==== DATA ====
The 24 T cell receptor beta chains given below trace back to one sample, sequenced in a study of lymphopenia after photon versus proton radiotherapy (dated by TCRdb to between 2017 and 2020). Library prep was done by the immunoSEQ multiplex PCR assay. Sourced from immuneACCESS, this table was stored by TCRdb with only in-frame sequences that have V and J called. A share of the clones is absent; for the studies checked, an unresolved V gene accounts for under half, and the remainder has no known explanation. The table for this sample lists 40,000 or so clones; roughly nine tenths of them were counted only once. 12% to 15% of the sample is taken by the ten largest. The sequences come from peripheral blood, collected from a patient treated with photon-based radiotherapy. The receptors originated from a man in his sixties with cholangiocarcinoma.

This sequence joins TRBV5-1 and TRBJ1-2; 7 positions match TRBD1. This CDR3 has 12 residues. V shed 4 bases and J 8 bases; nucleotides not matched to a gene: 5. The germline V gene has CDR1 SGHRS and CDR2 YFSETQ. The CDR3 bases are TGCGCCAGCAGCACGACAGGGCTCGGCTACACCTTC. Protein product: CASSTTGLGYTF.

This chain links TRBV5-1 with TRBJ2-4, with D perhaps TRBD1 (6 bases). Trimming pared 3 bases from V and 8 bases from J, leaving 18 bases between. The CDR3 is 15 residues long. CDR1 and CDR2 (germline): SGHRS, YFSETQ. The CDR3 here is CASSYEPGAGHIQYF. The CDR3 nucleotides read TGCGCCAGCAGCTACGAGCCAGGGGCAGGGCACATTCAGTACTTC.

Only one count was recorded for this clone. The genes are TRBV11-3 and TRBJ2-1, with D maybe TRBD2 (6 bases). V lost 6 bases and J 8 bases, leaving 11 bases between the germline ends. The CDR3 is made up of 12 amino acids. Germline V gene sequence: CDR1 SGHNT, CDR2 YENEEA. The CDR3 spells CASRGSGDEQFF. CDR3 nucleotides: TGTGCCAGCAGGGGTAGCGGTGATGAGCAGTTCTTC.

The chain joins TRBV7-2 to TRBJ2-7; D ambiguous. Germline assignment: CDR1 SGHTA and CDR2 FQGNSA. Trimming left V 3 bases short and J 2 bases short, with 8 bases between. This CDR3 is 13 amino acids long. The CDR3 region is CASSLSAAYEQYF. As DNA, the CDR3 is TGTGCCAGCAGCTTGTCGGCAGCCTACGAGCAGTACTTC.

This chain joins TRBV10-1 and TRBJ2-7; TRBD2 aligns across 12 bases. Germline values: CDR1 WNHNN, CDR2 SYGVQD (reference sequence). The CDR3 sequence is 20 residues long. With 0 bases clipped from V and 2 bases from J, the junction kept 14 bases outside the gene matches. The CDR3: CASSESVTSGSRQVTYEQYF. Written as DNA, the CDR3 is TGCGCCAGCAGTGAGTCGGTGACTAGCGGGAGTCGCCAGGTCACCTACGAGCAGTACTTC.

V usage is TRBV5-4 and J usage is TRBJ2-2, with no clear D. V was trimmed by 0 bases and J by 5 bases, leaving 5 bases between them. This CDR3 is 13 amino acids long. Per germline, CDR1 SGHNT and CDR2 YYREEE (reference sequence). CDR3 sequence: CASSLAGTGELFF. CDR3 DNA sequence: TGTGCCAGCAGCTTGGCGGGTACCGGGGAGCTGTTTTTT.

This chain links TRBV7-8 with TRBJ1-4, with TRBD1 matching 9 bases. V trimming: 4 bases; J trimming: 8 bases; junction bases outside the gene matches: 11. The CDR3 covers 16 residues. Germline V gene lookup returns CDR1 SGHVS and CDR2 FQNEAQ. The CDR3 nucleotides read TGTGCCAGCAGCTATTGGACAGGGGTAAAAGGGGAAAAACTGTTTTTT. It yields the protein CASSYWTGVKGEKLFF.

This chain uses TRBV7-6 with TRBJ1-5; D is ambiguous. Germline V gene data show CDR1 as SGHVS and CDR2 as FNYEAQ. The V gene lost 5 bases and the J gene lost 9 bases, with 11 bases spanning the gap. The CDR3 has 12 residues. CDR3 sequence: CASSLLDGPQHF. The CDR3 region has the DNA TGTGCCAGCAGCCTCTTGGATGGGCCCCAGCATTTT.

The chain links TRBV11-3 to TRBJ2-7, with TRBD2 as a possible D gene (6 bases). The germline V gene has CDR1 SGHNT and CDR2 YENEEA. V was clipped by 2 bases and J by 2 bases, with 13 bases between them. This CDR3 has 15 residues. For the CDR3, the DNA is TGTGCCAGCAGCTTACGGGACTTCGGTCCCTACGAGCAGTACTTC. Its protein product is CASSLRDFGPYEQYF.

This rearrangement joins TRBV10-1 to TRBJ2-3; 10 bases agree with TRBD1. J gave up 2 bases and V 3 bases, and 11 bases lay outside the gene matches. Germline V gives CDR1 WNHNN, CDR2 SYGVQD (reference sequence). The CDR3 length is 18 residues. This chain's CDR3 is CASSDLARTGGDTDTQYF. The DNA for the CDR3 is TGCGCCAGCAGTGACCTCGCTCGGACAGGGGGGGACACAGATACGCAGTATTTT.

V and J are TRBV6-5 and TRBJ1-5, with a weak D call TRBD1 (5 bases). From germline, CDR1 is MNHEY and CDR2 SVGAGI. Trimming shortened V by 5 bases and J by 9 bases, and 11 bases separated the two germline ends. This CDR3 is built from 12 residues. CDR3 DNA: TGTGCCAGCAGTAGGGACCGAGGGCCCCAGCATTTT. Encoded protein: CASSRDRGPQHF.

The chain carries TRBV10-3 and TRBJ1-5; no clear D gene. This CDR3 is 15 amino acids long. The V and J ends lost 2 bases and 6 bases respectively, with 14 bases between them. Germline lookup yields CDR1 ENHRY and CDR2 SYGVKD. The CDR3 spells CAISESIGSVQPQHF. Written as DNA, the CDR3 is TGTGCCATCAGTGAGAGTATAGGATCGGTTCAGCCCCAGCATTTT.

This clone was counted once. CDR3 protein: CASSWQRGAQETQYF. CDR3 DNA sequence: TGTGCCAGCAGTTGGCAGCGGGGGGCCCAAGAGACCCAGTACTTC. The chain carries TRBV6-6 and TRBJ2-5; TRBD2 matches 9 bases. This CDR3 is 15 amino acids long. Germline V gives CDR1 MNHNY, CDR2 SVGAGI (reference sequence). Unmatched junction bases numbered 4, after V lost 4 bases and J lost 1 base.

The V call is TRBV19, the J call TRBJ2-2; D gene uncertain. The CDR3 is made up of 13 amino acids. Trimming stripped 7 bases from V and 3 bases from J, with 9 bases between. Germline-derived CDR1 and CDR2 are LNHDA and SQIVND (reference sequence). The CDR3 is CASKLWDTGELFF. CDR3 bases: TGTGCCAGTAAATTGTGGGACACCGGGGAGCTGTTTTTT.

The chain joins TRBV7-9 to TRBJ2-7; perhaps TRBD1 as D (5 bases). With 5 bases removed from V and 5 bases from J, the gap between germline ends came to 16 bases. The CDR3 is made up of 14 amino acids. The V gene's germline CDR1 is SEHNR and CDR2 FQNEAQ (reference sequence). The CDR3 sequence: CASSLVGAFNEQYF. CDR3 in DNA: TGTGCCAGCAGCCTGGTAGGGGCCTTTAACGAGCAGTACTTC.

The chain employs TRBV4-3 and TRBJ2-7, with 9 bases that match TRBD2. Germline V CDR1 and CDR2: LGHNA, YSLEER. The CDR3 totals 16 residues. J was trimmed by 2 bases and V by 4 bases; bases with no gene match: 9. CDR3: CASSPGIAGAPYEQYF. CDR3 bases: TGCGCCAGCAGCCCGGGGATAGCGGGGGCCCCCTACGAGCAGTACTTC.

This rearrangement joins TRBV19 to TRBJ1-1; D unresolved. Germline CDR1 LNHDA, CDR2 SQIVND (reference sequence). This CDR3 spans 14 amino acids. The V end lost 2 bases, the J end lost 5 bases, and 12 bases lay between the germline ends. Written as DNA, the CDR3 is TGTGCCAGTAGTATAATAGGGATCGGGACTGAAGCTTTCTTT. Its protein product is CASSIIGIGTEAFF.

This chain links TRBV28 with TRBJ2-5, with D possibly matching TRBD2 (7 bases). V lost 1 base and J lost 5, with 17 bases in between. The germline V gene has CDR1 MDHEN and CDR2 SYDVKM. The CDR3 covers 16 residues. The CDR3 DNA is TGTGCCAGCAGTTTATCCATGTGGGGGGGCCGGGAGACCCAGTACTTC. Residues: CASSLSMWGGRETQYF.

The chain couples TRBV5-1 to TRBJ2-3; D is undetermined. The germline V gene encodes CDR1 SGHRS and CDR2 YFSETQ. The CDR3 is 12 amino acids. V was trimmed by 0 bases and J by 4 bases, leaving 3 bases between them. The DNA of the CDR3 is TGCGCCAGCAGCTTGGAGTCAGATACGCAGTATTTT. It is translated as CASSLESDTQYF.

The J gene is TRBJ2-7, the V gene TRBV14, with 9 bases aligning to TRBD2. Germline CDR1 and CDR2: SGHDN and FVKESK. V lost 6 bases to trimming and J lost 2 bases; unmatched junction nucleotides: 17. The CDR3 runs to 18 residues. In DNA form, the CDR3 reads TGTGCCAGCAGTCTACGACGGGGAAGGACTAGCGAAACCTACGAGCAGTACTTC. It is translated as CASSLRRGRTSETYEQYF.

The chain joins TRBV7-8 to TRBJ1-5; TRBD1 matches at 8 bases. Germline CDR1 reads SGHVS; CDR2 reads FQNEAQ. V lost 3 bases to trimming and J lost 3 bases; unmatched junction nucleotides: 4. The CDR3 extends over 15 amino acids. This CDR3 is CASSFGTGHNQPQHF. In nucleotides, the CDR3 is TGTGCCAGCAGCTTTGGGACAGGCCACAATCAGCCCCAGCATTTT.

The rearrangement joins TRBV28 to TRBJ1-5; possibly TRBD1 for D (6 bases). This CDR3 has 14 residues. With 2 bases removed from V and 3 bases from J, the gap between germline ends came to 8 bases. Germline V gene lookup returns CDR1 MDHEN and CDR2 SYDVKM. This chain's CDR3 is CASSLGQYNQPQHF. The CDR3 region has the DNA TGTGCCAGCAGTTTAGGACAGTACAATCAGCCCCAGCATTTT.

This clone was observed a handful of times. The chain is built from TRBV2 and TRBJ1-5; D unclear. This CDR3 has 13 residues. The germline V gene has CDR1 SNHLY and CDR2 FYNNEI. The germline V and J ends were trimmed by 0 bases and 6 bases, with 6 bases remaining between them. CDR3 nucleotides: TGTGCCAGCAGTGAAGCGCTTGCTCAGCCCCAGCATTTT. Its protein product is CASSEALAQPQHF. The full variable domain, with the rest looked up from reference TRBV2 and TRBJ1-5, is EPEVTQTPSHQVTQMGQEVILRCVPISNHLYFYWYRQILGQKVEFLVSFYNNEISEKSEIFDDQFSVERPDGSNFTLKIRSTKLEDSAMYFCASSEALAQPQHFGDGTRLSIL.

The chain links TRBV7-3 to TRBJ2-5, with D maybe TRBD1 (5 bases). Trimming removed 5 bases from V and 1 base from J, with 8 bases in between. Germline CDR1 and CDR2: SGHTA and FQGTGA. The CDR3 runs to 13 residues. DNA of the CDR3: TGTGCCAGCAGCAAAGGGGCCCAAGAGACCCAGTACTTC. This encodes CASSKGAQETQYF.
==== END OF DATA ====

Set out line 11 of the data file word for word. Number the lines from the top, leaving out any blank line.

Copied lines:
This rearrangement joins TRBV10-1 to TRBJ2-3; 10 bases agree with TRBD1. J gave up 2 bases and V 3 bases, and 11 bases lay outside the gene matches. Germline V gives CDR1 WNHNN, CDR2 SYGVQD (reference sequence). The CDR3 length is 18 residues. This chain's CDR3 is CASSDLARTGGDTDTQYF. The DNA for the CDR3 is TGCGCCAGCAGTGACCTCGCTCGGACAGGGGGGGACACAGATACGCAGTATTTT.